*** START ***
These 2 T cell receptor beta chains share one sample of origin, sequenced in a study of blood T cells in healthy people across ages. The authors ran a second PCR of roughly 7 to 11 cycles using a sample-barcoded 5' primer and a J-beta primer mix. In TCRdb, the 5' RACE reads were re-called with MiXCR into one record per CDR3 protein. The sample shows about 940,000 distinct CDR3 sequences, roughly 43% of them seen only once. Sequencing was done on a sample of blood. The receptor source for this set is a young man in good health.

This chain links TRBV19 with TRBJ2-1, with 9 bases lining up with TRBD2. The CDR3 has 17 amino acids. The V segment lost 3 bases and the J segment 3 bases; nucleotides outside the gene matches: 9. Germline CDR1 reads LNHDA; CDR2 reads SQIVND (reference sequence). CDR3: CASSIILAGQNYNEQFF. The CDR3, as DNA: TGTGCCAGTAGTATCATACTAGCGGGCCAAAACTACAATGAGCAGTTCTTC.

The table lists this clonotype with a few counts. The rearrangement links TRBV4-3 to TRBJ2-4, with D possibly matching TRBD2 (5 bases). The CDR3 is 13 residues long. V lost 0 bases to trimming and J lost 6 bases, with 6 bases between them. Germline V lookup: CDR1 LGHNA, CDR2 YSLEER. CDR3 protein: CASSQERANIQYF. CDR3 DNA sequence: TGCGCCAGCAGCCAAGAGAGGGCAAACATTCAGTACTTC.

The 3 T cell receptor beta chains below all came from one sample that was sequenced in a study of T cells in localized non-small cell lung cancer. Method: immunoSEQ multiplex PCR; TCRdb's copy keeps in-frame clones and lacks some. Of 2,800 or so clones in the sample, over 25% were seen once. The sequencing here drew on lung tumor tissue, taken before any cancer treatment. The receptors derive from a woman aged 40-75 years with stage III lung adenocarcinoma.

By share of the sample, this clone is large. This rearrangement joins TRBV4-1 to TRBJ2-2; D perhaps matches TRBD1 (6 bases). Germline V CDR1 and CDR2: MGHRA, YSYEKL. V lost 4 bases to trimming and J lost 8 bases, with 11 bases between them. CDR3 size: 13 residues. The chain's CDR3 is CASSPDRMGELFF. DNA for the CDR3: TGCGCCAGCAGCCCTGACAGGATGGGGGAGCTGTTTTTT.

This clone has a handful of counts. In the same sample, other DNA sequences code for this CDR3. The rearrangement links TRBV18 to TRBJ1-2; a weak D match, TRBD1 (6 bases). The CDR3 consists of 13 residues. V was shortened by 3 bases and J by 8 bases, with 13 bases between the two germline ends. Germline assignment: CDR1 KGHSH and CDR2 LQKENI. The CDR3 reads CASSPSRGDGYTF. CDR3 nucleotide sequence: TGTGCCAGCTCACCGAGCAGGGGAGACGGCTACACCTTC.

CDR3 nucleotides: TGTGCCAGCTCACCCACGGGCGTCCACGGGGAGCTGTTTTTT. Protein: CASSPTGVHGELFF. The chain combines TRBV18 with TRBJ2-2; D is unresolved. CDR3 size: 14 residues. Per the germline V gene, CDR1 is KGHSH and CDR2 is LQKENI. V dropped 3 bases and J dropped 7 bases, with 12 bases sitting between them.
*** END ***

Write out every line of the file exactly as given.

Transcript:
These 2 T cell receptor beta chains share one sample of origin, sequenced in a study of blood T cells in healthy people across ages. The authors ran a second PCR of roughly 7 to 11 cycles using a sample-barcoded 5' primer and a J-beta primer mix. In TCRdb, the 5' RACE reads were re-called with MiXCR into one record per CDR3 protein. The sample shows about 940,000 distinct CDR3 sequences, roughly 43% of them seen only once. Sequencing was done on a sample of blood. The receptor source for this set is a young man in good health.

This chain links TRBV19 with TRBJ2-1, with 9 bases lining up with TRBD2. The CDR3 has 17 amino acids. The V segment lost 3 bases and the J segment 3 bases; nucleotides outside the gene matches: 9. Germline CDR1 reads LNHDA; CDR2 reads SQIVND (reference sequence). CDR3: CASSIILAGQNYNEQFF. The CDR3, as DNA: TGTGCCAGTAGTATCATACTAGCGGGCCAAAACTACAATGAGCAGTTCTTC.

The table lists this clonotype with a few counts. The rearrangement links TRBV4-3 to TRBJ2-4, with D possibly matching TRBD2 (5 bases). The CDR3 is 13 residues long. V lost 0 bases to trimming and J lost 6 bases, with 6 bases between them. Germline V lookup: CDR1 LGHNA, CDR2 YSLEER. CDR3 protein: CASSQERANIQYF. CDR3 DNA sequence: TGCGCCAGCAGCCAAGAGAGGGCAAACATTCAGTACTTC.

The 3 T cell receptor beta chains below all came from one sample that was sequenced in a study of T cells in localized non-small cell lung cancer. Method: immunoSEQ multiplex PCR; TCRdb's copy keeps in-frame clones and lacks some. Of 2,800 or so clones in the sample, over 25% were seen once. The sequencing here drew on lung tumor tissue, taken before any cancer treatment. The receptors derive from a woman aged 40-75 years with stage III lung adenocarcinoma.

By share of the sample, this clone is large. This rearrangement joins TRBV4-1 to TRBJ2-2; D perhaps matches TRBD1 (6 bases). Germline V CDR1 and CDR2: MGHRA, YSYEKL. V lost 4 bases to trimming and J lost 8 bases, with 11 bases between them. CDR3 size: 13 residues. The chain's CDR3 is CASSPDRMGELFF. DNA for the CDR3: TGCGCCAGCAGCCCTGACAGGATGGGGGAGCTGTTTTTT.

This clone has a handful of counts. In the same sample, other DNA sequences code for this CDR3. The rearrangement links TRBV18 to TRBJ1-2; a weak D match, TRBD1 (6 bases). The CDR3 consists of 13 residues. V was shortened by 3 bases and J by 8 bases, with 13 bases between the two germline ends. Germline assignment: CDR1 KGHSH and CDR2 LQKENI. The CDR3 reads CASSPSRGDGYTF. CDR3 nucleotide sequence: TGTGCCAGCTCACCGAGCAGGGGAGACGGCTACACCTTC.

CDR3 nucleotides: TGTGCCAGCTCACCCACGGGCGTCCACGGGGAGCTGTTTTTT. Protein: CASSPTGVHGELFF. The chain combines TRBV18 with TRBJ2-2; D is unresolved. CDR3 size: 14 residues. Per the germline V gene, CDR1 is KGHSH and CDR2 is LQKENI. V dropped 3 bases and J dropped 7 bases, with 12 bases sitting between them.